Jor-El Loses Hope in Action Comics 988

by Spencer Irwin

This article contains SPOILERS. If you haven’t read the issue yet, proceed at your own risk!

While Superman’s mission is most often described as “truth, justice, and the American Way,” personally I think the quality that best describes him and his methods is “hope.” Superman has hope that people can be better, and that’s the one thing he can never give up on. It’s also clearly going to be a major point of contention between him and his father, Jor-El a.k.a. the newly revealed Mr. Oz, as this arc of Action Comics moves forward. Continue reading

Action Comics 987: Discussion

by Mark Mitchell and Michael DeLaney  

Action Comics 987

This article contains SPOILERS. If you haven’t read the issue yet, proceed at your own risk!

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Mark: Modern comic books are built on tropes. After nearly a century of storytelling in the medium, the particulars of what makes a Superman story different from a Batman story are so deeply engrained that creators have a binary choice when sitting down to craft a tale: embrace the tropes or react against them. And while longtime comic book readers tend to seek out and reward stories that are willing to subvert and contort their expectations, either choice can be successful if executed well. Continue reading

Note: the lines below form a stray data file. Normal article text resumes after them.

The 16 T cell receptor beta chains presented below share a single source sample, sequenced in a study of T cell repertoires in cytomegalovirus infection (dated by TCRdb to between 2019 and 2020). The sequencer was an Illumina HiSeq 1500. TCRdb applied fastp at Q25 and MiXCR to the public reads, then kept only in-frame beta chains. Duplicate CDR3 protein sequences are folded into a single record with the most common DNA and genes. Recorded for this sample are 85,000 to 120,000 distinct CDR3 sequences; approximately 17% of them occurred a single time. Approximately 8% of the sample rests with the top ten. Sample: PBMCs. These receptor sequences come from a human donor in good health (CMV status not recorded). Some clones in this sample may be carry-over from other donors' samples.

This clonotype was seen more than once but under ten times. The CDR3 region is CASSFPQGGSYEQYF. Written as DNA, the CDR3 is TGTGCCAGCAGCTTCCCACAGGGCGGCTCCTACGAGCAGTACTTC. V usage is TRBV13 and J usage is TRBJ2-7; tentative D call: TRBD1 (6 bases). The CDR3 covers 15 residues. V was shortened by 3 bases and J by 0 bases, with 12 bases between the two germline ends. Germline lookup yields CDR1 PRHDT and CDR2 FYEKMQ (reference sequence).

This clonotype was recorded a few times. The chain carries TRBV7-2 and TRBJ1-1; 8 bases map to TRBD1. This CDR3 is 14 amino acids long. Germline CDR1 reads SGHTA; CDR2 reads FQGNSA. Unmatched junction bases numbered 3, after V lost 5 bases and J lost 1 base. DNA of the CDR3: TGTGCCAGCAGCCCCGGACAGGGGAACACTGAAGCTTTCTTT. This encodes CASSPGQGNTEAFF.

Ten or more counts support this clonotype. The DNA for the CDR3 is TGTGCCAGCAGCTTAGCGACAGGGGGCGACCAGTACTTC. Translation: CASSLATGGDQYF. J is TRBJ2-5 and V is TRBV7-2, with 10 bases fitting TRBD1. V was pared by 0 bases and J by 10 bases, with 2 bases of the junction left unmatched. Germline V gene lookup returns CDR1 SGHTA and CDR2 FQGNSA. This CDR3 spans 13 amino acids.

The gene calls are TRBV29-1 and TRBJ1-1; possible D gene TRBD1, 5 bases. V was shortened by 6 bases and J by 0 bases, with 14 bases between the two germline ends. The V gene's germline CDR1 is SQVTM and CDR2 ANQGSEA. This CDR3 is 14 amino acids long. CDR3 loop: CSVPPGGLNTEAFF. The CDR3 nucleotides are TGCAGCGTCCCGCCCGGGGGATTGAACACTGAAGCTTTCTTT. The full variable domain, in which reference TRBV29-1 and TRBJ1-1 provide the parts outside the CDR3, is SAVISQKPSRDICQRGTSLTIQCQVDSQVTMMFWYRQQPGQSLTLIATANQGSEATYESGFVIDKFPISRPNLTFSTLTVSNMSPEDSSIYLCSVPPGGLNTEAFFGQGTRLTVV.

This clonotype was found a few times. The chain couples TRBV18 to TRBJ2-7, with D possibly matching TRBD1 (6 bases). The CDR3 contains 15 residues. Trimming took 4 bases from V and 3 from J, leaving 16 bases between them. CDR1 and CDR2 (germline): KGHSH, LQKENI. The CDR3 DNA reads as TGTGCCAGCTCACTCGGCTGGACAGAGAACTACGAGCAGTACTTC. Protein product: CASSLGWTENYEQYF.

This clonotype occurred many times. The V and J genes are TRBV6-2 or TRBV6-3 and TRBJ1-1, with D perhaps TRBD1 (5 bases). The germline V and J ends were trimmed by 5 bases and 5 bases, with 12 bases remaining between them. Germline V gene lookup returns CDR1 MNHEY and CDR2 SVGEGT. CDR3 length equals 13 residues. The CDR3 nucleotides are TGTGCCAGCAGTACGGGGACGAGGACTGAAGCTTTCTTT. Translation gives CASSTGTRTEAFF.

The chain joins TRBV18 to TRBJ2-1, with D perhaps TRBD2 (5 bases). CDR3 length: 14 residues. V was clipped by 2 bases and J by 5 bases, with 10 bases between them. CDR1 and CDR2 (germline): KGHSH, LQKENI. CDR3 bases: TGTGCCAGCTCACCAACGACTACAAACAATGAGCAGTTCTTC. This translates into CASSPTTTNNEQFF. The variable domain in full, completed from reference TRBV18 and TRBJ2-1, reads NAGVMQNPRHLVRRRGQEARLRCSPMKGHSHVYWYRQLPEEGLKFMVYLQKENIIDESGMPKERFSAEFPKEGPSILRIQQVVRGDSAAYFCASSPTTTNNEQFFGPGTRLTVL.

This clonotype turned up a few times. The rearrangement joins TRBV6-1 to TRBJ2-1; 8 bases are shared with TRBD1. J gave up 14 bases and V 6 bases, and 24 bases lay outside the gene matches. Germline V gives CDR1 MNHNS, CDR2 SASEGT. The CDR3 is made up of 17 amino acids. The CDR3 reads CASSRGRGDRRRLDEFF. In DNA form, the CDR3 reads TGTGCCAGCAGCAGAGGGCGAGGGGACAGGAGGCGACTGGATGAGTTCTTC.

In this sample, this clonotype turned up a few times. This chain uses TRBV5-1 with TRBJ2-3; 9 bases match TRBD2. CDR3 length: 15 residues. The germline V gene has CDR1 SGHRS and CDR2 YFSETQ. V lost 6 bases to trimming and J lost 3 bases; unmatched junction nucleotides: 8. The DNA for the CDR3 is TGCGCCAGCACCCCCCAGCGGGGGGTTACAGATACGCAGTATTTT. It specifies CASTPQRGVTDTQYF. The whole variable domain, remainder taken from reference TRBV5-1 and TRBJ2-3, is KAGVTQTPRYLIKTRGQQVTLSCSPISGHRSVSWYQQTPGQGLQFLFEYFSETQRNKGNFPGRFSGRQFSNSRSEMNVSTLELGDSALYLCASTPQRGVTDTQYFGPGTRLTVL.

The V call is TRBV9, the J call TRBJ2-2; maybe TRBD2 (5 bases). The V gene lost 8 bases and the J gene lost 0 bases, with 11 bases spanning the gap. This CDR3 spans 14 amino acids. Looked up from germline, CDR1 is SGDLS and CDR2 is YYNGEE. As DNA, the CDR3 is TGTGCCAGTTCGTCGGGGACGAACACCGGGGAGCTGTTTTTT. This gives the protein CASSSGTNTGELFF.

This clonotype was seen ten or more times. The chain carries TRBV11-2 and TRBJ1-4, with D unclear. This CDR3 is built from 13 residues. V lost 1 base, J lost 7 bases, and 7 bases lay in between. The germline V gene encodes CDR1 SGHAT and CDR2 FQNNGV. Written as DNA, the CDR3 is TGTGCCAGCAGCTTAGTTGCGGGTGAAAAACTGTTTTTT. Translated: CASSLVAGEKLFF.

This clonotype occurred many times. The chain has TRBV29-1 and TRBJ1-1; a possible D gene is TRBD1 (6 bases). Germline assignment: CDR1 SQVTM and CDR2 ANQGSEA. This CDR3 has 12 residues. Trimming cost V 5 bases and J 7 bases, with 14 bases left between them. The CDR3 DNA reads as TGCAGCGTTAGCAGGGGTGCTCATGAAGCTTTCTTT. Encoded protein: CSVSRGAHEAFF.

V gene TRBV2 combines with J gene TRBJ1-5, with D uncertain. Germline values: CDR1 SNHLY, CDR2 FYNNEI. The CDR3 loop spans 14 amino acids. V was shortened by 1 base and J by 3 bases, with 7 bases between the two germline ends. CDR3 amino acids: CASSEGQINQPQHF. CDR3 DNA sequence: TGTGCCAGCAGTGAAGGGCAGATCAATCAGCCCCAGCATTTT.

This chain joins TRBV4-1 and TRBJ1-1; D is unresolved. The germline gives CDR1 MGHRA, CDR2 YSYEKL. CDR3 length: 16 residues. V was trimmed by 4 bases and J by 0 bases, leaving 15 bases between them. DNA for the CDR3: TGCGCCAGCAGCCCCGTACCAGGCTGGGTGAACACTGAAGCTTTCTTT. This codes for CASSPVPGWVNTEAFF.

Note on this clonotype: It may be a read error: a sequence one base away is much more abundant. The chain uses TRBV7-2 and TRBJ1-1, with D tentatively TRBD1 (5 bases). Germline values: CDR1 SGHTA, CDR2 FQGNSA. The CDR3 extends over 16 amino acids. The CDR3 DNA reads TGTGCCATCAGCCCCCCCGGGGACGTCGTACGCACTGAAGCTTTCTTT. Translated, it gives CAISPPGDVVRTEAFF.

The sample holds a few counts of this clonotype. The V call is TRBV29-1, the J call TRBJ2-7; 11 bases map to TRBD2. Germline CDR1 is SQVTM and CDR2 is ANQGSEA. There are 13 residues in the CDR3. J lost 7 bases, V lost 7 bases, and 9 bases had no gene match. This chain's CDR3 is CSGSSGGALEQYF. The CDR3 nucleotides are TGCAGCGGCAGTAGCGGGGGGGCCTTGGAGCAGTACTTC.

Super Sons 5: Discussion

by Mark Mitchell and Michael DeLaney

This article contains SPOILERS. If you haven’t read the issue yet, proceed at your own risk!

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Mark: When I was about twelve years old, some friends and I got it in our heads that we deserved to go to a Six Flags theme park located two hours away from our city. We had just wrapped up a school assignment and were feeling pretty good about it; going to Six Flags was, to our minds, a reasonable reward for a job well done. My parents, for what I now recognize to be completely legitimate reasons, were quick to kibosh the idea — they weren’t interested in driving a Suburban full of sweaty pre-teens two hours to a theme park, driving two hours home, and then doing it all again later that night in order to pick us up. Plus, since I was twelve and had no money of my own to pay for park admission or food once I got in, they would basically be paying me $100 for the pleasure. All because me and my friends felt like we should be rewarded for completing our homework. I was furious.